As alluded to above, similar whistleblower reward programs have been tremendously effective. Since the SEC whistleblower program’s inception, whistleblower tips have enabled the agency to recover more than $2 billion in monetary sanctions from wrongdoers, including more than $1 billion in disgorgement of ill-gotten gains and interest, of which nearly $500 million has been, or is scheduled to be, returned to harmed investors.[9]

Likewise, whistleblower disclosures to the CFTC have enabled that agency to recover more than $800 million.[10]

Overall, the CFPB’s proposed whistleblower reward program is a positive step forward to protect consumers from abusive and deceptive practices. It would allow for the renewal of an effective public-private partnership unimpeded by the obstacle of forced arbitration, which should in turn alleviate the heavy enforcement workload currently shouldered by the CFPB. Congress should act swiftly to enact this proposed legislation.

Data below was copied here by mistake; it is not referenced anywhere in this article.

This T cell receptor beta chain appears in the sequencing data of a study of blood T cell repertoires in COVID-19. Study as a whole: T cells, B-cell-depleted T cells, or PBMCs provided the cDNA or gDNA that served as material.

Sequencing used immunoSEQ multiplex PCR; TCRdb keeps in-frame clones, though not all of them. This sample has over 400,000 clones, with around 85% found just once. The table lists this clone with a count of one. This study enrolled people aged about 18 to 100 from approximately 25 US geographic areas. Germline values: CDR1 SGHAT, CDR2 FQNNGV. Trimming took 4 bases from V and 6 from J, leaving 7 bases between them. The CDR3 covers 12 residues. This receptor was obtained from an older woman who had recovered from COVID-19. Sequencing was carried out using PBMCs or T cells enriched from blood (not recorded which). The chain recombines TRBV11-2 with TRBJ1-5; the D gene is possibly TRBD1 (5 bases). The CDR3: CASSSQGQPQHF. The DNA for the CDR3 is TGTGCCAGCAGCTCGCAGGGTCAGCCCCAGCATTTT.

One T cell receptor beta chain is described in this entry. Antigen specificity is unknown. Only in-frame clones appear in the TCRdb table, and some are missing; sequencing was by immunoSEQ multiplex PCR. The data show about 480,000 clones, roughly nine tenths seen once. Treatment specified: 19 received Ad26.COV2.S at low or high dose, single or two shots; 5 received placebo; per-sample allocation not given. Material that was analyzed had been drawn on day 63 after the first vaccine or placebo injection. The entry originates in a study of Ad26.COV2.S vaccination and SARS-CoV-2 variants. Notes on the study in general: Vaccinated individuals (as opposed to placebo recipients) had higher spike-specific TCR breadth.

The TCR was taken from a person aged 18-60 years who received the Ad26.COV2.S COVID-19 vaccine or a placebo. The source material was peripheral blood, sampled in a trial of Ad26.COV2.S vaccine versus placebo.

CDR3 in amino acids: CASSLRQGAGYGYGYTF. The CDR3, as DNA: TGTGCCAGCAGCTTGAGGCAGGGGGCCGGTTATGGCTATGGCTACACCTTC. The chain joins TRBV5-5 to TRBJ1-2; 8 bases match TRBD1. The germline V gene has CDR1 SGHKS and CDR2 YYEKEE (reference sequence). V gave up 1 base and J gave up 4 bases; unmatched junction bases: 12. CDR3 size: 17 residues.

Zac Arbitman is a senior associate at Youman & Caputo LLC.

Jason Zuckerman is a principal at Zuckerman Law.

The opinions expressed are those of the author(s) and do not necessarily reflect the views of the firm, its clients, or Portfolio Media Inc., or any of its or their respective affiliates. This article is for general information purposes and is not intended to be and should not be taken as legal advice.

[1] 12 C.F.R. § 1040.4, et seq.

[2] See 5 U.S.C. § 801-802.

[3] 12 U.S.C. § 5567.

[4] 12 U.S.C. § 5481(6).

[5] 12 U.S.C. § 5481(15).

[6] 12 U.S.C. §§5581-5587.

[7] 12 U.S.C. § 5481(12).

[8] 12 U.S. Code § 5531(a).

[9] SEC Whistleblower Program Annual Report to Congress (November 2019), available at https://www.sec.gov/files/OW_2019AR_FINAL_1.pdf.

[10] Annual Report on the CFTC Whistleblower Program and Customer Education Initiatives (October 2019), available at https://whistleblower.gov/sites/whistleblower/files/2019-10/FY19%20Annual%20Whistleblower%20Report%20to%20Congress%20Final.pdf.